Throughout the summer on a Wednesday night, the selection committee of my cricket club convene to decide the fate of the men who make up the 3 sides.
The debates can be long and hard, but decisions are made and the team sheets are posted.
Often the choices spark controversy, not least in those overlooked for the 1st XI. It's a thankless task.
What if you are on the selection committee this season? What principles can stand you in good stead to keep the arguments down and make sure the right team is picked?
1. Most players pick themselves
The easy part of selection is the first few players. Even in struggling teams there is a core of players who are always picked for the first team. They are clearly the best in the club.
Their names are quickly noted down without comment. In a good team this is 8 or 9 names, in a struggling side it's as low as 5 or 6.
In most club sides the core players contain enough all rounders to cover the top six batsmen and the first four bowlers. This leads to a common selection problem in the rest of the team. More on that in a moment.
Even these core players struggle at certain times. Selectors tend to give the stars a bit longer to regain form before dropping them. The good players also spend less time proving themselves in a lower team. They don't need to spend as long because they have already shown they are capable, just lacking a little form.
Underneath the core first players are the core reserves, who get quickly penned in to the 2nd XI. Some weeks the reserves will find themselves filling the last few slots of the first team.
(And this is where the biggest debates happen).
2. Dropping and promoting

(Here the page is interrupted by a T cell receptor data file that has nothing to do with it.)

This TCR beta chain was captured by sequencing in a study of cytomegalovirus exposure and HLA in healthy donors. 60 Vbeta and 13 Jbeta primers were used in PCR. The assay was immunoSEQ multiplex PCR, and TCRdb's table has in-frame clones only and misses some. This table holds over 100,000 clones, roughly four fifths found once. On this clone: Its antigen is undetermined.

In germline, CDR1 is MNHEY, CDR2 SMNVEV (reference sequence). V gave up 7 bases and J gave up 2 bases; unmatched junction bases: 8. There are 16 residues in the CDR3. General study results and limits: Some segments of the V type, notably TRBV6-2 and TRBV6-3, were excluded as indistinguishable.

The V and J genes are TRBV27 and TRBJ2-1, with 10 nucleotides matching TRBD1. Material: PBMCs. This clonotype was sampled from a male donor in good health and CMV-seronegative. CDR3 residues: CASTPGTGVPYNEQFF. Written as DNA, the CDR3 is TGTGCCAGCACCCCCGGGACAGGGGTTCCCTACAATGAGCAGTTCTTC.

The last few slots of the first team take the longest time to decide in selection meetings.
It's common knowledge that an unchanged side is the most settled. Players are familiar with each other and tactics are well drilled.
But it's easy for a settled team to become too cosy. Players never get dropped for bad form and reserves are never given a chance. For that reasons selectors should not be afraid of dropping anyone if they feel they can strengthen the team, even if it is a winning side.
A common problem in club cricket is when a few good players dominate.
A couple of stars who can bat and bowl mean that the top 6 batsman also cover most of the bowling slots. That leaves a bowler or tow who hardly get any overs or an in-form batsman languishing at number 8 when he could be batting at 3 in the 2nd XI.
One solution is to rotate this position so all the 2nd XI players have a turn at the dreaded TFC position (Thanks for Coming). Really confident sides can also be brave and give the promoted player a decent game over the stars. It might mean your brilliant all rounder batting at 6 instead of 4 or bowling less overs, but you can usually work in a player, even if he is just making up the numbers.
Another sticky problem is when to drop a star player who is out of form.